Next's warm weather profit warning will send shivers down the high street

If unseasonable warmth really is to blame for clothes-sellers' woes, maybe they should hedge against the weather.

by Rachel Savage
Last Updated: 08 Dec 2014

Most of us are wondering whether to get out our warmest winter coats or pack them away again. What we aren’t doing, though, is buying more of them - at least that’s Next’s excuse for its profit warning this morning.

A month ago, the retailer had warned it would have to dampen earnings expectations if the mild weather continued and, lo, ‘October remained unseasonably warm’.

Profits for the year to January 2015 will be between £750m and £790m, the company said, a 3% cut from its previous forecast of £775m to £815m. Third quarter sales grew 5.4%, almost half the original prediction of 10%.

The warning will no doubt send a chill wind scuttling through the high street as Next has become a British retail success story in recent years, overtaking arch rival Marks & Spencer (which could well do worse out of this warm snap - we’ll see when they post interim results next week).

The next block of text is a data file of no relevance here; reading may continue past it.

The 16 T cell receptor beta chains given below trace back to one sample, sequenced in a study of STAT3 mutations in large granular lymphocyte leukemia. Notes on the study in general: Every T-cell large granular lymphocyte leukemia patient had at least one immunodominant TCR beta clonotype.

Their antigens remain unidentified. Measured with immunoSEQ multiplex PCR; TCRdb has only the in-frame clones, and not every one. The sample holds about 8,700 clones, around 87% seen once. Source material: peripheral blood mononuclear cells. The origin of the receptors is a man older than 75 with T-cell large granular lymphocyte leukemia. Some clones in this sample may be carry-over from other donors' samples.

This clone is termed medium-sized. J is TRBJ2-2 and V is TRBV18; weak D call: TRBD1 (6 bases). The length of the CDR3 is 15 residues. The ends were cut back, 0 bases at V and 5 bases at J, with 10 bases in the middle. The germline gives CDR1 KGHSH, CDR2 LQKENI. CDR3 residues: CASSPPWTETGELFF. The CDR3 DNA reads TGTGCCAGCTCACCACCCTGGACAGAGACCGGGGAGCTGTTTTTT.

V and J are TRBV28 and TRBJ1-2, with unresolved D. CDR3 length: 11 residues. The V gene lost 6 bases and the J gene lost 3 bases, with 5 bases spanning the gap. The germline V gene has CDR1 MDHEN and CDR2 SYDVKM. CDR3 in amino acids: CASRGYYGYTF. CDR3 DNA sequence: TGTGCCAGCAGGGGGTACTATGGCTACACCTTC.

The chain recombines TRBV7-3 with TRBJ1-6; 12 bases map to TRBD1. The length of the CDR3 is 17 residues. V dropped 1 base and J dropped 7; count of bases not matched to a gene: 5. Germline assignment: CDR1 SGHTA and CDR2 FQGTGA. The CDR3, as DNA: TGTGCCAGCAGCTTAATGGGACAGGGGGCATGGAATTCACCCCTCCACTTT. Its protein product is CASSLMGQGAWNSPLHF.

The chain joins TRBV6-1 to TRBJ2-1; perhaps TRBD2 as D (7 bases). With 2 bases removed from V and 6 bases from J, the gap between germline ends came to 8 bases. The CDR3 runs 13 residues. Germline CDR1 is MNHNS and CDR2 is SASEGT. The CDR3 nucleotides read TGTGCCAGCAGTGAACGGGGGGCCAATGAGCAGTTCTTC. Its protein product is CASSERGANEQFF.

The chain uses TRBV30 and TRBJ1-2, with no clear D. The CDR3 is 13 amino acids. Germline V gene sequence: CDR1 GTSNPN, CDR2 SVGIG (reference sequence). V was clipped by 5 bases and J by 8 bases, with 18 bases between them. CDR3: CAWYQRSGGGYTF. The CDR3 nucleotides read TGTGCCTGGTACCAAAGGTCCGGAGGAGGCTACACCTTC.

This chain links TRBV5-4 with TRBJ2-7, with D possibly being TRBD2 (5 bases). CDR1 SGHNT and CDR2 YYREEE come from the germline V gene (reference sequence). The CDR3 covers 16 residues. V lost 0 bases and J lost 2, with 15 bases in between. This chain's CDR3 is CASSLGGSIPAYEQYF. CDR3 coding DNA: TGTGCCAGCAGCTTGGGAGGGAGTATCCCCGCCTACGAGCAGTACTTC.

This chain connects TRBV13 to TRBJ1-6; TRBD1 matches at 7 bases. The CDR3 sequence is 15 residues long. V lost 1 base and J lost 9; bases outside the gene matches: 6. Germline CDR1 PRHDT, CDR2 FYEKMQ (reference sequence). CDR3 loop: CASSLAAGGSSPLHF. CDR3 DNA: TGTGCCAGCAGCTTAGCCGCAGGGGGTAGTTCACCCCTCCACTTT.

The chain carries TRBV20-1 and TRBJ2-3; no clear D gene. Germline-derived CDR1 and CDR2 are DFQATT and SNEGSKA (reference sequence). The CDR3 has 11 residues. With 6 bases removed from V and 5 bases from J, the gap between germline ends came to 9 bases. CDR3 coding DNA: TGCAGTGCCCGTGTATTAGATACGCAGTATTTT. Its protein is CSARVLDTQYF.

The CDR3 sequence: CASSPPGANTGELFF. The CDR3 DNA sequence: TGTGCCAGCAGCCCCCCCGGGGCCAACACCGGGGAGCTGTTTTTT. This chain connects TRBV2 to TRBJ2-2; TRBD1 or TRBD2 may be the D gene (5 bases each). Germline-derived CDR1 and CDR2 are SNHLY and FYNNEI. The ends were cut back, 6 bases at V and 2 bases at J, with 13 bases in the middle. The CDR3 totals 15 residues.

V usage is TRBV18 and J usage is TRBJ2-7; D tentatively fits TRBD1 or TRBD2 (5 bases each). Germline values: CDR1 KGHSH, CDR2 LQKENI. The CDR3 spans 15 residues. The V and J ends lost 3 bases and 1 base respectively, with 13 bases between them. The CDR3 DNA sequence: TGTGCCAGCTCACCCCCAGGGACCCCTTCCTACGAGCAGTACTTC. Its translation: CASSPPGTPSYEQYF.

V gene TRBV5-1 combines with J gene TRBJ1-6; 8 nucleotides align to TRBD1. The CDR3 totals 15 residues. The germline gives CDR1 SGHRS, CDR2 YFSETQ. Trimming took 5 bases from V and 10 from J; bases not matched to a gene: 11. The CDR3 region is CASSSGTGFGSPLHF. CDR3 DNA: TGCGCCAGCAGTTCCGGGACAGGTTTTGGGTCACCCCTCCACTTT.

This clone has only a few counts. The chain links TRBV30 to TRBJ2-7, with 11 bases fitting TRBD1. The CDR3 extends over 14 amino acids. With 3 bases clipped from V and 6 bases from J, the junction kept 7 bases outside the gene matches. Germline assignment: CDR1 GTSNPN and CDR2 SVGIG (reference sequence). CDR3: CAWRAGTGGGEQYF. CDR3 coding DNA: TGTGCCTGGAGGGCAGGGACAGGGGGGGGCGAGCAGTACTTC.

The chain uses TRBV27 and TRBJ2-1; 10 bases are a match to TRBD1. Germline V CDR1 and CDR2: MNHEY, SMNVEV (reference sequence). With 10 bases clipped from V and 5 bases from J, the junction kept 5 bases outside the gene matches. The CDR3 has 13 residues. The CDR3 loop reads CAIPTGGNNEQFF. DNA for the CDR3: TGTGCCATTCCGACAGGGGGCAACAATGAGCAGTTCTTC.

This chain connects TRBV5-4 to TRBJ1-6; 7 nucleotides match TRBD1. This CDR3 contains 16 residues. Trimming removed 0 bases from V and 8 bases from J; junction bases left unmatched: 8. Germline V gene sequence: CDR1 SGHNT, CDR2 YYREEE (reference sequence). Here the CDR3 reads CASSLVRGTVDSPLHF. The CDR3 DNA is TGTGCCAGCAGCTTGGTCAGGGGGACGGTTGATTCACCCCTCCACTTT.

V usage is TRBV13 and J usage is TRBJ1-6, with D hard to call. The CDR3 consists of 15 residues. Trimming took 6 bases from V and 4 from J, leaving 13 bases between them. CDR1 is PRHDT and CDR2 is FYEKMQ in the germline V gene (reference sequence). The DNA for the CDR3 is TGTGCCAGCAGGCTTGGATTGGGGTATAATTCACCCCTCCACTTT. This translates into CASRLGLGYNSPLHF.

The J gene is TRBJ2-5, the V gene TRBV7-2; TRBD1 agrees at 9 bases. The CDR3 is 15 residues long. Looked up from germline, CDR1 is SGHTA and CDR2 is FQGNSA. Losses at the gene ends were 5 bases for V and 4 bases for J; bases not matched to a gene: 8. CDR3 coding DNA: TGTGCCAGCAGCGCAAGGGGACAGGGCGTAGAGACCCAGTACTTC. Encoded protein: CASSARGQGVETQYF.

It also comes after the British Retail Consortium said retail sales fell 0.8% in September compared to the same month last year, although that was then counteracted by the Office for National Statistics saying they had increased 1.3% over the same period (gotta love statistics).

No doubt weather does have an impact on retailers: a hot summer will send us running to buy bikinis and barbecues, while an icy winter reminds us we could do with a new pair of gloves and warmer jumpers. But if companies can’t turn it around for the crucial Christmas rush, they won’t be able to just blame fickle British seasons.

And with climate change making extreme, unseasonal weather increasingly common, retailers might have to start thinking ahead a bit more. Energy companies guard against oil price swings, multinationals have to deal with currency fluctuations, so why not hedge against the weather?

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